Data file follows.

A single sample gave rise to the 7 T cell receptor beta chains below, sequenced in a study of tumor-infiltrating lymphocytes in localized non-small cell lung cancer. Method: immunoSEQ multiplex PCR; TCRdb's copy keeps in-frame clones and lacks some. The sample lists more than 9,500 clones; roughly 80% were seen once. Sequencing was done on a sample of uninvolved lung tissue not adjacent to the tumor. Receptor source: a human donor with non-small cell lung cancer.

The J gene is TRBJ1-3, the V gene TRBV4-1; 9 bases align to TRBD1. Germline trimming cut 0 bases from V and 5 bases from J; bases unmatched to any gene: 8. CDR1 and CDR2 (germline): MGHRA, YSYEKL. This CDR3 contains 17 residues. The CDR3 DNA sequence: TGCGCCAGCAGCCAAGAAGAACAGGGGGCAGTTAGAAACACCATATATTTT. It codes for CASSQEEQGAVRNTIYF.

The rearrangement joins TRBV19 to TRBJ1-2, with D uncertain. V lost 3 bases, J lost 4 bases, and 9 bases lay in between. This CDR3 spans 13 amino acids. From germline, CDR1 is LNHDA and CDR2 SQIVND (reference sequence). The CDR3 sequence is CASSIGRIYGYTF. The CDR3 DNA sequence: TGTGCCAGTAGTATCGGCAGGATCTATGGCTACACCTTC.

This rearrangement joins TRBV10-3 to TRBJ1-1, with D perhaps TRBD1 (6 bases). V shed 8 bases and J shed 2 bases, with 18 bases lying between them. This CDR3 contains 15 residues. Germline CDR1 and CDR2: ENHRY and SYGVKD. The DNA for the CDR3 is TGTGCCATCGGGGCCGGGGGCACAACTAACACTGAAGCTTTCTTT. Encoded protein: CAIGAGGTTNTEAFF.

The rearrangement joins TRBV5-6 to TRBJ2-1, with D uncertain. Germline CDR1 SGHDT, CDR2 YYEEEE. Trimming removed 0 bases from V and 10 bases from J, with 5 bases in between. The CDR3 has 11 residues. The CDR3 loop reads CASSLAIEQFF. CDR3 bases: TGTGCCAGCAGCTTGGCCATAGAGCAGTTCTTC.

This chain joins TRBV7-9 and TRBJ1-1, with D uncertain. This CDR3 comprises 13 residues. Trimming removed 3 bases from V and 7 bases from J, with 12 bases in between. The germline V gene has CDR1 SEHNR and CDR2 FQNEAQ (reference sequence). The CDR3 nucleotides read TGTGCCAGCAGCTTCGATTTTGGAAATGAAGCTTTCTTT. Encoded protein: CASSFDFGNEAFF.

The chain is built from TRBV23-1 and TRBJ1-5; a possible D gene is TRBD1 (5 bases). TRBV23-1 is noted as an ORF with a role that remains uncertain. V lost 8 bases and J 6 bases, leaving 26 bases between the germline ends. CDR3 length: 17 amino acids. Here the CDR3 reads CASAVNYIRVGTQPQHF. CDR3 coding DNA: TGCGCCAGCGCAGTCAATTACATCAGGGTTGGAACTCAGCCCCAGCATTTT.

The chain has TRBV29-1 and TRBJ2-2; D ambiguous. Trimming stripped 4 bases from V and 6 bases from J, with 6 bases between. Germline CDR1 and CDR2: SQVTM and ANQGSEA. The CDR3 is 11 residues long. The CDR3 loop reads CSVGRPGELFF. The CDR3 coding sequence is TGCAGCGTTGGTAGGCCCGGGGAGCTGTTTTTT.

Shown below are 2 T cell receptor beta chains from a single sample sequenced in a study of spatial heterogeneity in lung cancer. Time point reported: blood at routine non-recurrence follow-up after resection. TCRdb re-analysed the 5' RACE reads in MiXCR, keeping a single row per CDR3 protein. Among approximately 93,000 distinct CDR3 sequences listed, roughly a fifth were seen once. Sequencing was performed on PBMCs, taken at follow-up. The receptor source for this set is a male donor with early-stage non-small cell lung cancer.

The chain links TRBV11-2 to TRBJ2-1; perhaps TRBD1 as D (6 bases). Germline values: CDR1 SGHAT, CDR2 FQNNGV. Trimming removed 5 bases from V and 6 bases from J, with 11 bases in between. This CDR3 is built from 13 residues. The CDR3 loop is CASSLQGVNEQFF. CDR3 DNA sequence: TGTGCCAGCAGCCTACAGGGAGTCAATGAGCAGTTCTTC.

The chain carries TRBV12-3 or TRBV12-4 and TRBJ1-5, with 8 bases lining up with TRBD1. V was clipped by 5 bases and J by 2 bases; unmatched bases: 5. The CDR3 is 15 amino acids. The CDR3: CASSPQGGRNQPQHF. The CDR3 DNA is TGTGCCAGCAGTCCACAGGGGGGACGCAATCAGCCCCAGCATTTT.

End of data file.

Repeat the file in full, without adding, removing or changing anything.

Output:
A single sample gave rise to the 7 T cell receptor beta chains below, sequenced in a study of tumor-infiltrating lymphocytes in localized non-small cell lung cancer. Method: immunoSEQ multiplex PCR; TCRdb's copy keeps in-frame clones and lacks some. The sample lists more than 9,500 clones; roughly 80% were seen once. Sequencing was done on a sample of uninvolved lung tissue not adjacent to the tumor. Receptor source: a human donor with non-small cell lung cancer.

The J gene is TRBJ1-3, the V gene TRBV4-1; 9 bases align to TRBD1. Germline trimming cut 0 bases from V and 5 bases from J; bases unmatched to any gene: 8. CDR1 and CDR2 (germline): MGHRA, YSYEKL. This CDR3 contains 17 residues. The CDR3 DNA sequence: TGCGCCAGCAGCCAAGAAGAACAGGGGGCAGTTAGAAACACCATATATTTT. It codes for CASSQEEQGAVRNTIYF.

The rearrangement joins TRBV19 to TRBJ1-2, with D uncertain. V lost 3 bases, J lost 4 bases, and 9 bases lay in between. This CDR3 spans 13 amino acids. From germline, CDR1 is LNHDA and CDR2 SQIVND (reference sequence). The CDR3 sequence is CASSIGRIYGYTF. The CDR3 DNA sequence: TGTGCCAGTAGTATCGGCAGGATCTATGGCTACACCTTC.

This rearrangement joins TRBV10-3 to TRBJ1-1, with D perhaps TRBD1 (6 bases). V shed 8 bases and J shed 2 bases, with 18 bases lying between them. This CDR3 contains 15 residues. Germline CDR1 and CDR2: ENHRY and SYGVKD. The DNA for the CDR3 is TGTGCCATCGGGGCCGGGGGCACAACTAACACTGAAGCTTTCTTT. Encoded protein: CAIGAGGTTNTEAFF.

The rearrangement joins TRBV5-6 to TRBJ2-1, with D uncertain. Germline CDR1 SGHDT, CDR2 YYEEEE. Trimming removed 0 bases from V and 10 bases from J, with 5 bases in between. The CDR3 has 11 residues. The CDR3 loop reads CASSLAIEQFF. CDR3 bases: TGTGCCAGCAGCTTGGCCATAGAGCAGTTCTTC.

This chain joins TRBV7-9 and TRBJ1-1, with D uncertain. This CDR3 comprises 13 residues. Trimming removed 3 bases from V and 7 bases from J, with 12 bases in between. The germline V gene has CDR1 SEHNR and CDR2 FQNEAQ (reference sequence). The CDR3 nucleotides read TGTGCCAGCAGCTTCGATTTTGGAAATGAAGCTTTCTTT. Encoded protein: CASSFDFGNEAFF.

The chain is built from TRBV23-1 and TRBJ1-5; a possible D gene is TRBD1 (5 bases). TRBV23-1 is noted as an ORF with a role that remains uncertain. V lost 8 bases and J 6 bases, leaving 26 bases between the germline ends. CDR3 length: 17 amino acids. Here the CDR3 reads CASAVNYIRVGTQPQHF. CDR3 coding DNA: TGCGCCAGCGCAGTCAATTACATCAGGGTTGGAACTCAGCCCCAGCATTTT.

The chain has TRBV29-1 and TRBJ2-2; D ambiguous. Trimming stripped 4 bases from V and 6 bases from J, with 6 bases between. Germline CDR1 and CDR2: SQVTM and ANQGSEA. The CDR3 is 11 residues long. The CDR3 loop reads CSVGRPGELFF. The CDR3 coding sequence is TGCAGCGTTGGTAGGCCCGGGGAGCTGTTTTTT.

Shown below are 2 T cell receptor beta chains from a single sample sequenced in a study of spatial heterogeneity in lung cancer. Time point reported: blood at routine non-recurrence follow-up after resection. TCRdb re-analysed the 5' RACE reads in MiXCR, keeping a single row per CDR3 protein. Among approximately 93,000 distinct CDR3 sequences listed, roughly a fifth were seen once. Sequencing was performed on PBMCs, taken at follow-up. The receptor source for this set is a male donor with early-stage non-small cell lung cancer.

The chain links TRBV11-2 to TRBJ2-1; perhaps TRBD1 as D (6 bases). Germline values: CDR1 SGHAT, CDR2 FQNNGV. Trimming removed 5 bases from V and 6 bases from J, with 11 bases in between. This CDR3 is built from 13 residues. The CDR3 loop is CASSLQGVNEQFF. CDR3 DNA sequence: TGTGCCAGCAGCCTACAGGGAGTCAATGAGCAGTTCTTC.

The chain carries TRBV12-3 or TRBV12-4 and TRBJ1-5, with 8 bases lining up with TRBD1. V was clipped by 5 bases and J by 2 bases; unmatched bases: 5. The CDR3 is 15 amino acids. The CDR3: CASSPQGGRNQPQHF. The CDR3 DNA is TGTGCCAGCAGTCCACAGGGGGGACGCAATCAGCCCCAGCATTTT.